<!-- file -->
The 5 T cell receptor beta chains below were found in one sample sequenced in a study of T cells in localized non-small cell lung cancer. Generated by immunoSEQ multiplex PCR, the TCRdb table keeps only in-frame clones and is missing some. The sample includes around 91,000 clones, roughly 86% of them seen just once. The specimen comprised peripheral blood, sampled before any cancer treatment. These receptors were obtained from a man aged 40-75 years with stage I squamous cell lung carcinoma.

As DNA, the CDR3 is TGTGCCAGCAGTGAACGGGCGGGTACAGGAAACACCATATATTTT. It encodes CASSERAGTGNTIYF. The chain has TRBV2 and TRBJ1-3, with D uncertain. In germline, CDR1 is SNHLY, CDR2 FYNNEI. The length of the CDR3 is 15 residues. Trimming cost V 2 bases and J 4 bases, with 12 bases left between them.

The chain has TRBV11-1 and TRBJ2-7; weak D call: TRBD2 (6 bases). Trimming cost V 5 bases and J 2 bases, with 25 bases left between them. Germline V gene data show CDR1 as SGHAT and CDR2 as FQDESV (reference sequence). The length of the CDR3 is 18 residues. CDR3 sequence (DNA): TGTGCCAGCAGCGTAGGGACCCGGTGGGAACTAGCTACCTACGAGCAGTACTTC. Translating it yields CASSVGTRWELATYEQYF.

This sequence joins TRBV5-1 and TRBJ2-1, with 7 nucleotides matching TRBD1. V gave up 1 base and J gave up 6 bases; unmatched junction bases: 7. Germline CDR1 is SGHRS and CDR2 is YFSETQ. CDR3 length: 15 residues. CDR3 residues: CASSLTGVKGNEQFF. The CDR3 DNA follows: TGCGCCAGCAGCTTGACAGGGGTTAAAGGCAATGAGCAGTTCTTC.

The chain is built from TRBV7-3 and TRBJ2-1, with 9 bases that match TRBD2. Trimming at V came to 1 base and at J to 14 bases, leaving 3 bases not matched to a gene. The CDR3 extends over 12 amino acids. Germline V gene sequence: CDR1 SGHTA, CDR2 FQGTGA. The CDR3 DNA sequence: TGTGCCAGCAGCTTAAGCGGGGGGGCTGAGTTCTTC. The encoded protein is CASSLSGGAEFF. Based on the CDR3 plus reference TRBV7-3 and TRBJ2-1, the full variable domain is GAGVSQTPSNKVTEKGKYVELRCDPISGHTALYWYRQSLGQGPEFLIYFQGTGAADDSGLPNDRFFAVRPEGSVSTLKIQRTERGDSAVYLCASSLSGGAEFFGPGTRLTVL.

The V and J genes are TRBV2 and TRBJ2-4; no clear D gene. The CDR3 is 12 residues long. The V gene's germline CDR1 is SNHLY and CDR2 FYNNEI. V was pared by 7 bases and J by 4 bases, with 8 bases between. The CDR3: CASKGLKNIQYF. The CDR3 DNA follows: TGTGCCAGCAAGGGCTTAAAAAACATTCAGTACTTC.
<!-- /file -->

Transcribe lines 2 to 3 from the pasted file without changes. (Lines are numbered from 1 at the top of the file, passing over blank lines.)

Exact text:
As DNA, the CDR3 is TGTGCCAGCAGTGAACGGGCGGGTACAGGAAACACCATATATTTT. It encodes CASSERAGTGNTIYF. The chain has TRBV2 and TRBJ1-3, with D uncertain. In germline, CDR1 is SNHLY, CDR2 FYNNEI. The length of the CDR3 is 15 residues. Trimming cost V 2 bases and J 4 bases, with 12 bases left between them.

The chain has TRBV11-1 and TRBJ2-7; weak D call: TRBD2 (6 bases). Trimming cost V 5 bases and J 2 bases, with 25 bases left between them. Germline V gene data show CDR1 as SGHAT and CDR2 as FQDESV (reference sequence). The length of the CDR3 is 18 residues. CDR3 sequence (DNA): TGTGCCAGCAGCGTAGGGACCCGGTGGGAACTAGCTACCTACGAGCAGTACTTC. Translating it yields CASSVGTRWELATYEQYF.